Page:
< /doom-and-gloom >

i've done multiple stints of unemployment. learning what is and isn't worth paying "extra" for goes a LONG way psychologically as well as financially. just a little bit of "me-money" every month keeps one from feeling totally deprived.

Miss Bliss said... inspiring. We've recently started some cutting back as well. Satellite TV, phone services, unplugging the extra fridge in the garage that we really don't use right now, almost no eating out, making our lunches, etc. Like most people who make their living in the arts/entertainment industry (not the big money end, the low paying but ain't it cool and fun end) I've always lived on the smaller side of life. I've never made a car payment in my life. All cars have been used and paid for with cash. I can go years without buying shoes and luckily my work only requires that I wear jeans and t-shirts. We too have been eating better than ever, surprising ourselves with creative cooking and spending time listening to recorded books that we already have but enjoy hearing again. The truth is we have enough, my husband and I are both blessed with jobs right now, we have a place to live, we have food in the house and we are both healthy. I wish everyone had the same.

Syd said...

You know, I started what turned into a long comment that really added nothing to the discussion and was beginning to sound both whiny and self-justifying. So I scrapped it.

Suffice it to say, since quitting my job in Soul-Sucking Corporate America in July 2004 with (not very well developed) plans to freelance as a proofreader/copyeditor, I have made a series of truly stupid financial decisions (with a few exceptions), spent a whole lot more than I ought on things I didn't need--not even big things, just bunches and bunches of little things--and am now in a rather large hole of my own design. I will not say things are dire, but 20/20 hindsight is really beating me up right about now.

So certain purchasing patterns have to go on hold, and I have to get rid of the tendency I still seem to have, that tells me I don't have to actively seek work because, just as happened in Corporate America, someone will come along, tell me to do something, then pay me to do it.

I am chronologically old enough that there is more than a little shame attached to the realization I have been shooting myself in the foot for five years. That I am, nonetheless, better off than several billion of our planet's other residents is fairly effective at shutting down the "Poor Me" syndrome. And I am fortunate to have several talented people in my corner who want to help me succeed.

I guess I just have to get out of my own way.

I admire the honesty of the other posters, and wish--for all of us--good fiscal health as well as the other necessities of life (good physical and emotional health, good friends, good music, good food, etc...)

p.s. I lust after numerous of the October Poppets. But I console myself with the idea of being, sooner rather than later, prosperous enough to commission a few. :)

Benton Warren said...

First off, wow. The pics of the glow in the dark Poppets came out great! Not to mention that the Poppets themselves are SWEET! Ha!
And on the discussion about conserving... Ugh! Don't get me started! It's been nothing but conserving since January. On the plus side, I can make a pretty good pizza crust or loaf of bread from scratch now!

K said...

Conserving. Hmmm.

First off... for all of our adult lives, pretty much, my husband and I have been students. Four years of undergrad, followed immediately by my first Master's, after which he did his, after which we had two years in which we were both temping before I started my second.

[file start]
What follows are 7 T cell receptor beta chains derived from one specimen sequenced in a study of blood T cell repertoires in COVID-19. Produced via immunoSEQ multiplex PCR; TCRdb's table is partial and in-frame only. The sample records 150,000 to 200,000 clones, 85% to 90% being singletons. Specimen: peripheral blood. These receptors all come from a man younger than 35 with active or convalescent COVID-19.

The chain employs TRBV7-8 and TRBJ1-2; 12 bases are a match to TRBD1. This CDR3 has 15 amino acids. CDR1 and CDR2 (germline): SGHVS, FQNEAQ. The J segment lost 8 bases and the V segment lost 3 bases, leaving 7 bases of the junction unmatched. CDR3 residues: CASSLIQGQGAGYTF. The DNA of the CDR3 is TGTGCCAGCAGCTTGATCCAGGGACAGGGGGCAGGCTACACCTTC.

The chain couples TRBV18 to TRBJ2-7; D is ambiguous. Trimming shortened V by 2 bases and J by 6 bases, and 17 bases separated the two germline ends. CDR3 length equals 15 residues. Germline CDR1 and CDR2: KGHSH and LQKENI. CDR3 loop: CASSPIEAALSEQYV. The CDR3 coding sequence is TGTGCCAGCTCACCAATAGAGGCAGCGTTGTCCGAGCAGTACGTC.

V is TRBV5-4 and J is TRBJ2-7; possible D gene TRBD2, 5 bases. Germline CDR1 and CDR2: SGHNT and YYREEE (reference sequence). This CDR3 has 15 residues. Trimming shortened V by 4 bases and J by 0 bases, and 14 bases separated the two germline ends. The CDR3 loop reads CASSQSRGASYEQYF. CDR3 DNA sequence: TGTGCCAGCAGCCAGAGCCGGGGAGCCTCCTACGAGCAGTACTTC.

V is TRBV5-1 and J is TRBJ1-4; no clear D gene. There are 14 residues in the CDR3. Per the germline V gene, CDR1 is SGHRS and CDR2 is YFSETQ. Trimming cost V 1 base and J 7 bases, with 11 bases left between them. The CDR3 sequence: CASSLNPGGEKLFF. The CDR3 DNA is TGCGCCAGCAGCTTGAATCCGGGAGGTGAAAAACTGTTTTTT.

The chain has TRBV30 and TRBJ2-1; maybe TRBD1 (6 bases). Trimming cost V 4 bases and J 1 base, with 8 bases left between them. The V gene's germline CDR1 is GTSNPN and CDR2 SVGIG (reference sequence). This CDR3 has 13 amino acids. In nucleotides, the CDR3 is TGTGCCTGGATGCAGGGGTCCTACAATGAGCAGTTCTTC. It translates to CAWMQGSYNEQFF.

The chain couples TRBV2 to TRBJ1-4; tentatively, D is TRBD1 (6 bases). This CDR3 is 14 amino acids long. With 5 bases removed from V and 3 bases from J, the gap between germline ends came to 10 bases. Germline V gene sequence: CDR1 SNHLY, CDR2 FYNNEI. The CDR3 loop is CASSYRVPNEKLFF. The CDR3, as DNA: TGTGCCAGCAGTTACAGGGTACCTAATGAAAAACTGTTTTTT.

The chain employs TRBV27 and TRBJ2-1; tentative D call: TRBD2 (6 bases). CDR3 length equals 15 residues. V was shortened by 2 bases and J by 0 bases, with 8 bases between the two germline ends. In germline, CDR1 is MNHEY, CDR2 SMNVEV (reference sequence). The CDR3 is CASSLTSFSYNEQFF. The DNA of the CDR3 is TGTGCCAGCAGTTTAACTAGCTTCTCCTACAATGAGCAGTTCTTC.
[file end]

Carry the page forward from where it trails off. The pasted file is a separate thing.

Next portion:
We're both savers because we know we might need it later, and so by now I hardly know what is economising and what is just us.

But for what it's worth:

We've never had a car. We do have bikes, maintenance costs for which seem to be under £100 per year, which we can live with (and it saves on bus fares).

Our computers are Frankenstein's monsters, originally built from the best-value parts we could find, and since upgraded using Freecycle finds and bits of friends' old ones. Our mobile phones are hand-me-downs from my Dad (who gets upgrades with his contract, and then pays a small fee to keep the old handset). Other than that, we spend a looong time looking for good deals on equipment such as our digital camera (shared). I've recently suggested we get a Roomba vacuum cleaner, and I suspect we'll take six months or so over that, too. And if we decide we don't need it, we won't get it.

As it happens, the local budget supermarket has most of what we want (and it is also the closest). We buy what we want from there, but J is very good at spotting trends in the prices and buying non-perishables when the price is low. I grow some of our own vegetables; it's been a bit hit-and-miss whether this saves us money, but a packet of seeds costs pennies. We rarely eat out at the moment.

My mother cuts my hair, and I have been known to cut J's.

What we do spend money on: I buy books, probably at the rate of one every couple of weeks.

I buy yarn for my knitting; if I can find cheap yarn I like, fine, but if I have to pay £10 for a skein of hand-dyed sock yarn that I love, then it's worth it for the knitting pleasure (as well as supporting a local craftsperson). At the moment I only knit small projects and buy a sweater if I need it, because there is no way to knit a sweater cheaper than you can buy it. Hats and gloves, yes.

I will also buy a latté and a sandwich from a coffee shop three days a week (when I'm working out of the house). I can't really justify it, as I could easily bring a sandwich from home, but it is a price I am willing to pay because it gets me out of the office.

J is not a spender. He'll buy the occasional CD, but that's about it. I suspect that if I didn't live with him, I wouldn't be so aware of what I spend, and I still sometimes feel guilty for buying stuff when he's so unmaterialistic. Such is life.